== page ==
were instructed to attend to the probes or ignore the probes by mentally
counting backwards by threes. Subsequently, a Stroop Color-Word interference
task was administered. Results indicated that those who were easily
distractible exhibited more SR amplitude when instructed to ignore
the probes as compared to those who were not easily distractible.
Self reports obtained in post-experimental interviews corroborrated
this finding. Within both the highly distractible participants and
the highly arousable participants, men exhibited faster SR latency.
Contrary to previous findings (Tipper & Baylis, 1987), those who were
easily distractible did not exhibit a larger Stroop effect than who
were less distractible. Results suggest that controlled top-down processing
influences the startle response when manipulations of the direction
of attention are given. The theory of ironic processes of mental control
(Wegner, 1994) and developmental histories (Simons, 1996) are addressed.

ERP components related to anticipatory and stimulus-triggered processes of task switching
Frini Karayanidis1, Karen Murphy1, Max Coltheart1 & Patricia Michie2
1Macquarie University, 2University of Western Australia
Using a predictable task-set switching paradigm, Rogers and Monsell
(1995, J.Exp.Psychol:Gen, 124:207-231) found that reaction time (RT)
increased for switch compared to non-switch trials and that the effect
of task-set switching on RT declined with increasing response-stimulus
interval (RSI). However, even with long RSI, there remained a residual
effect of switching task-set. Rogers and Monsell (1995) proposed the
existence of two processes associated with task switching under pre-cued
conditions. An initial 'anticipatory' process is associated with partial
cognitive reconfiguration in anticipation of a change in task-set
and contributes to the decline in switch cost with increasing RSI.
A second 'stimulus-triggered' process is initiated only after stimulus
onset and accounts for the residual switch cost, even at long RSI.
The present study aimed at identifying electrophysiological markers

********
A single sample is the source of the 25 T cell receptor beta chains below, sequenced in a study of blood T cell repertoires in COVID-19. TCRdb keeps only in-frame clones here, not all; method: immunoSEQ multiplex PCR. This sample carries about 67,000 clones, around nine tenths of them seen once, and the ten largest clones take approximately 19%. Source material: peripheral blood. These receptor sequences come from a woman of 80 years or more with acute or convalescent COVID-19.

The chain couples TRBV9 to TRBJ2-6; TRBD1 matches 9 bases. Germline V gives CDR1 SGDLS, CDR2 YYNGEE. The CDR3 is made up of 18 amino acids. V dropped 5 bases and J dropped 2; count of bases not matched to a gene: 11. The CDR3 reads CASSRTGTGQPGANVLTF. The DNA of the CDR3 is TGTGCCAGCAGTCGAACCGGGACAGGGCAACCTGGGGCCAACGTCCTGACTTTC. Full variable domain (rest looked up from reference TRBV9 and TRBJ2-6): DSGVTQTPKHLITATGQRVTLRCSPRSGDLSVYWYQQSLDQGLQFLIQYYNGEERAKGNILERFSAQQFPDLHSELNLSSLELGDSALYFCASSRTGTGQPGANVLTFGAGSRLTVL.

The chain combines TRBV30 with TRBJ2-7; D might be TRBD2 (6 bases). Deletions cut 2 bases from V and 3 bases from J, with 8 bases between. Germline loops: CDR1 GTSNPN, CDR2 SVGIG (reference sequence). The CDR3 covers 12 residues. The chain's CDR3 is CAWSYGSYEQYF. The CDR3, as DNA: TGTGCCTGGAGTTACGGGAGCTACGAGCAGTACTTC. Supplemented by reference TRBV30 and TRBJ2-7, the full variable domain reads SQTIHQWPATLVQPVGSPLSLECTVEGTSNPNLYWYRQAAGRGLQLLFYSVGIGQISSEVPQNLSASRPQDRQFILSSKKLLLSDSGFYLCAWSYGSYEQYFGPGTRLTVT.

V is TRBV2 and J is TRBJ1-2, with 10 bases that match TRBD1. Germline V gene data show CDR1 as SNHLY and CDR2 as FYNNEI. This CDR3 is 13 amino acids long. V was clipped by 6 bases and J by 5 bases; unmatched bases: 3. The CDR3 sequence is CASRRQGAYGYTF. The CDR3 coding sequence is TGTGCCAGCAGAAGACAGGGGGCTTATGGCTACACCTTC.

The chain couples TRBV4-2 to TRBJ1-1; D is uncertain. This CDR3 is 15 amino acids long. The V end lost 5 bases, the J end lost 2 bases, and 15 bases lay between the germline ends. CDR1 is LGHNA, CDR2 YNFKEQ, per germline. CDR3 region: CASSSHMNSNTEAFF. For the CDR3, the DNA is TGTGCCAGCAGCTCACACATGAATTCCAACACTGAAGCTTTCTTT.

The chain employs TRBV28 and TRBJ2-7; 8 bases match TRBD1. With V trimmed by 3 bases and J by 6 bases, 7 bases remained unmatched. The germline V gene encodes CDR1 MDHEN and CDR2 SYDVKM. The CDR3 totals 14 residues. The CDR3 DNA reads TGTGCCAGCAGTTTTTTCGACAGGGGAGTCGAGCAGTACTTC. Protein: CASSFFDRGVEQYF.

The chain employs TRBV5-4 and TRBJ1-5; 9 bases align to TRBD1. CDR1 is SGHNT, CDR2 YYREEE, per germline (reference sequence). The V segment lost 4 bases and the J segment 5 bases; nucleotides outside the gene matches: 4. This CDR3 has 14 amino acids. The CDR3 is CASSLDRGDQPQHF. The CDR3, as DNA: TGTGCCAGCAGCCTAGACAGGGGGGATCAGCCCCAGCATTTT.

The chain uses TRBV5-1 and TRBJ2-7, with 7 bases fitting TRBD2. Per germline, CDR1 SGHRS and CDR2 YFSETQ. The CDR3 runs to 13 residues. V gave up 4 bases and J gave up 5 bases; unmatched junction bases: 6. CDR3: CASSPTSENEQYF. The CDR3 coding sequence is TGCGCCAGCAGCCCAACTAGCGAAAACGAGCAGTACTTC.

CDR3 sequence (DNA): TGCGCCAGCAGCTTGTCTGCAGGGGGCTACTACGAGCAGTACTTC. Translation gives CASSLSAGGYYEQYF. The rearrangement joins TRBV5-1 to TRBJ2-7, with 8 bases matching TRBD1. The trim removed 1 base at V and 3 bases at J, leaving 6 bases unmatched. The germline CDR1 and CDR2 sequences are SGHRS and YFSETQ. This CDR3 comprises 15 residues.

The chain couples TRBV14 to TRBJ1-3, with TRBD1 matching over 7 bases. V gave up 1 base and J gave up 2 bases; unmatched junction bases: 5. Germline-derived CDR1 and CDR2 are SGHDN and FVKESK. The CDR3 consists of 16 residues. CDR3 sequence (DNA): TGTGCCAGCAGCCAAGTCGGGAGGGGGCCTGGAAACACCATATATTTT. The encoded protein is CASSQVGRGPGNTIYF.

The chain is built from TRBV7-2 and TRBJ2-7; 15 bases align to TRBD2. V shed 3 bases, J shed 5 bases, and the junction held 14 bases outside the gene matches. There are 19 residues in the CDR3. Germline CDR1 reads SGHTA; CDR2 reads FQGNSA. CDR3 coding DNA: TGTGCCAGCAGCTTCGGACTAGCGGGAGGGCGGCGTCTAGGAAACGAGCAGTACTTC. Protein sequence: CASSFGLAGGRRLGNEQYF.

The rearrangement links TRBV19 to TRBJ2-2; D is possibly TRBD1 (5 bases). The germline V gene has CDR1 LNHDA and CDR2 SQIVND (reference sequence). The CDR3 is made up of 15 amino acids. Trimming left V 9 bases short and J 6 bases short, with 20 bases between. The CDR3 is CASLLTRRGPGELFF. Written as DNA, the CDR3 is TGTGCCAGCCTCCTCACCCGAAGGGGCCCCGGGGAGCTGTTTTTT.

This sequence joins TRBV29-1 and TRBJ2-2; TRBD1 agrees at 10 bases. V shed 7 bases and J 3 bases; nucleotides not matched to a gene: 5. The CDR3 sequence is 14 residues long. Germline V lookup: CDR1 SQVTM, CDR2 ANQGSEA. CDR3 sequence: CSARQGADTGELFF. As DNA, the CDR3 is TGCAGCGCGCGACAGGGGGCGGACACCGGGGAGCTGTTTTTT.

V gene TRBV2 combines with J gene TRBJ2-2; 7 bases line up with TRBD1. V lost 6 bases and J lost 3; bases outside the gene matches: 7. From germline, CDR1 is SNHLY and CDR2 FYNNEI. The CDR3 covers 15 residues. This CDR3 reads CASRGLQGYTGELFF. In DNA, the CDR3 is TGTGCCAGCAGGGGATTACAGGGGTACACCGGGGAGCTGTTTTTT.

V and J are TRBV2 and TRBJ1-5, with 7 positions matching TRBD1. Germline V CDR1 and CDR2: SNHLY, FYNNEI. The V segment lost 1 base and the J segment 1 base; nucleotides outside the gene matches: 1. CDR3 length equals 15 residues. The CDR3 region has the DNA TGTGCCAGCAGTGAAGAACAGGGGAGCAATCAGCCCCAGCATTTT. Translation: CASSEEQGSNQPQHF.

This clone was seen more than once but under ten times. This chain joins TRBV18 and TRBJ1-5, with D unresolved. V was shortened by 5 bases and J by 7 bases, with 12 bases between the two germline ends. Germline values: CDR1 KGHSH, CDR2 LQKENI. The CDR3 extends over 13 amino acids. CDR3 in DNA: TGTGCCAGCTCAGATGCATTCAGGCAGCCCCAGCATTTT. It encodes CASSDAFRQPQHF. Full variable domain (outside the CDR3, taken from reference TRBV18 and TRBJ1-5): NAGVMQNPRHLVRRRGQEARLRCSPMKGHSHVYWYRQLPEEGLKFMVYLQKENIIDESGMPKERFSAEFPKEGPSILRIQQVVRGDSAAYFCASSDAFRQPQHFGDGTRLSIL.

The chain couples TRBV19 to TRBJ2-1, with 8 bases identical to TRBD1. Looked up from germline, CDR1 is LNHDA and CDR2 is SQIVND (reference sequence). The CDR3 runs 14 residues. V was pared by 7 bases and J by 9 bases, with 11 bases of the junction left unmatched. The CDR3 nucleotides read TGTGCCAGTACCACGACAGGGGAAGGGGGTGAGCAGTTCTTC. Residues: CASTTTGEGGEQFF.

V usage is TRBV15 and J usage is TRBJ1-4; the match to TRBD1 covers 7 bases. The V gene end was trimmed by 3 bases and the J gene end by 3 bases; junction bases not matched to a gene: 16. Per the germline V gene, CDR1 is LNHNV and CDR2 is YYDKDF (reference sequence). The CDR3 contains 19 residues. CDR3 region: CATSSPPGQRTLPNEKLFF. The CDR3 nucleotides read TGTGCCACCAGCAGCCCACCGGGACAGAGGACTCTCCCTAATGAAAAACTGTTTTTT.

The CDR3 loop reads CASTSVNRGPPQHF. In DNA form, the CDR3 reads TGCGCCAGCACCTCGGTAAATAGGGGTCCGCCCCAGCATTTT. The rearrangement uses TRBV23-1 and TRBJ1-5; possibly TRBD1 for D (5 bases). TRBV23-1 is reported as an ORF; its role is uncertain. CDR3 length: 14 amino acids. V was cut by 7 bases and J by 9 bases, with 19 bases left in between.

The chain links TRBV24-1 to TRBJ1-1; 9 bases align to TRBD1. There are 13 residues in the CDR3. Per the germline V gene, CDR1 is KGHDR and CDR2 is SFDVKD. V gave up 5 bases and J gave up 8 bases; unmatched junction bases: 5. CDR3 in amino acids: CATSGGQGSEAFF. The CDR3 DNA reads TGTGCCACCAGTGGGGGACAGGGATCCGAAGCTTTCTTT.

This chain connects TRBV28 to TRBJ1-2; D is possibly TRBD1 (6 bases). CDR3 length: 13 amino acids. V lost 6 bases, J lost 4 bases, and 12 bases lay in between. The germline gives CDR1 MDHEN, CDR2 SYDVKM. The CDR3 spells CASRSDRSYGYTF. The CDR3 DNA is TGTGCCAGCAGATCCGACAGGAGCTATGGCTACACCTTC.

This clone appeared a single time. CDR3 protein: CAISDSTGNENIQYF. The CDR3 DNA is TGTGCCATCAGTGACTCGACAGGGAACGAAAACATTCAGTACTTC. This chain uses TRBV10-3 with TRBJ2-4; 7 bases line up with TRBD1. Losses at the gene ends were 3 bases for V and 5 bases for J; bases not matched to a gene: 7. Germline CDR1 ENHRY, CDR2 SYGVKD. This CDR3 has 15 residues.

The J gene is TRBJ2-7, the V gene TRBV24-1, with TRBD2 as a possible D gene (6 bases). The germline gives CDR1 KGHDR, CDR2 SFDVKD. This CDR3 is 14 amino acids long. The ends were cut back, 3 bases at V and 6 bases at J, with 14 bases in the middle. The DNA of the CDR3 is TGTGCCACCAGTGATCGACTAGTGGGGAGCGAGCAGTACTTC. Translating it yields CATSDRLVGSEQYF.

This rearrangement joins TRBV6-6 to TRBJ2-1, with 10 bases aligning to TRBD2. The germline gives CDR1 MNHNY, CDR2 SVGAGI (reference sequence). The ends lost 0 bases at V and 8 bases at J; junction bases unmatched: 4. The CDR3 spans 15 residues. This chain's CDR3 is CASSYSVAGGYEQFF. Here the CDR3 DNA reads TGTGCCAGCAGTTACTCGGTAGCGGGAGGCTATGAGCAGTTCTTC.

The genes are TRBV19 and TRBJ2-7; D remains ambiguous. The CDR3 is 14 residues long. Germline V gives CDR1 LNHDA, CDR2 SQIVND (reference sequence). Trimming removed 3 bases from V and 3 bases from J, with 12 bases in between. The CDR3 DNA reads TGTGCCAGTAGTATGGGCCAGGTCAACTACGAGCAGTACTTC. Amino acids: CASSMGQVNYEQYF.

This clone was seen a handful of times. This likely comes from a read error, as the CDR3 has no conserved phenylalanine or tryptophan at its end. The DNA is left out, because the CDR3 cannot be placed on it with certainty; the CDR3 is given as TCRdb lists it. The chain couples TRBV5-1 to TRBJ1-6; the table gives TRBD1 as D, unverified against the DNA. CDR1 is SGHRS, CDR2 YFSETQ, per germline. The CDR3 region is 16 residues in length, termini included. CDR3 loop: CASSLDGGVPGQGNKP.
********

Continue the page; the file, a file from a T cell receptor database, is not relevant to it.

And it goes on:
of these processes. ERPs were recorded from 30 scalp electrodes while
subjects (n=24) alternated predictably between two simple cognitive
tasks requiring binary classification of letters and digits, respectively.
RSI was varied across 150, 300, 600 and 1200 ms in different blocks.
RT data replicated Rogers and Monsell`s findings and supported th
existence of two processes. Stimulus-locked ERP difference waveforms
(switch - no switch) showed an early positivity which was primarily
evident at short RSI, followed by a negativity which declined in amplitude
with increasing RSI. Response-locked ERPs showed no difference between
switch and no-switch trials prior to stimulus onset for short RSI,
whereas, with long RSI, CNV amplitude was reduced for switch trials.
These results are discussed in relation to 'anticipatory' and 'stimulus-triggered'

ERPs indicate differences in visual attention between attention-deficit hyperactivity disorder and control boys in the absence of performance differences
Frini Karayanidis1, Philippe Robaey1, Michelle Bourassa1, Guy Geoffroy2, & Gilles Pelletier1
Saint Justine Hospital
The cognitive processes underlying the pattern of behavioral deficits
in attention-deficit hyperactivity disorder (ADHD) still remain unclear.
The difficulty in defining the cognitive profile of ADHD has resulted,
at least partly, from the changing behavioral profile of the disorder,
substantial heterogeneity of symptom profiles and varied pattern of
comorbidity. This study investigated visual attention in ADHD and
control boys using strict selection criteria. Inclusion into the ADHD
group was based on diagnosis of ADHD on both DSM III-R and DSM IV,
and a score exceeding 2 sd of normative mean on hyperactivity and/or
impulsivity indices of Conner`s Parent or Teacher Rating Scales. ADHD
subjects (n=12) were further selected so as to match the control group
(n=12) for age and IQ. Exclusion criteria included conduct or anxiety
disorders and tics. EEG was recorded from 30 scalp electrodes using
a visual oddball paradigm. No significant group differences were obtained
in number of correct responses, misses or reaction time (RT), but
the ADHD group showed greater trial-by-trial variability in RT. Anterior
N1 latency was delayed in ADHD for both frequent and target stimuli.
ADHD showed enhanced anterior negativity (300-600 ms) most evident
for deviants over left scalp. P300 was greater over the left hemisphere
in controls but not ADHD. The late posterior slow wave was also reduced
in ADHD for both stimulus types, the effect being lateralised over
the right hemisphere for deviants. The significance of psychophysiological
indices of attentional differences in the absence of overt behavioral
differences will be discussed.

Orit Karni and Emanuel Donchin
University of Illinois at Urbana-Champaign
Squires et al (1977, JEP-HP&P(3),299-315) presented subjects wit
concurrent auditory and visual oddball sequences. Of interest were
the ERPs elicited by rare events (5% of the trials) in either modality
when the subject focused exclusively on one modality. Only the rare
events in the attended modality elicited a P300 component. However,
when rare events appeared in both modalities this "double rare" event
elicited a P300 larger than that elicited by the attended rare. These
data suggest that unattended events are not entirely ignored. We used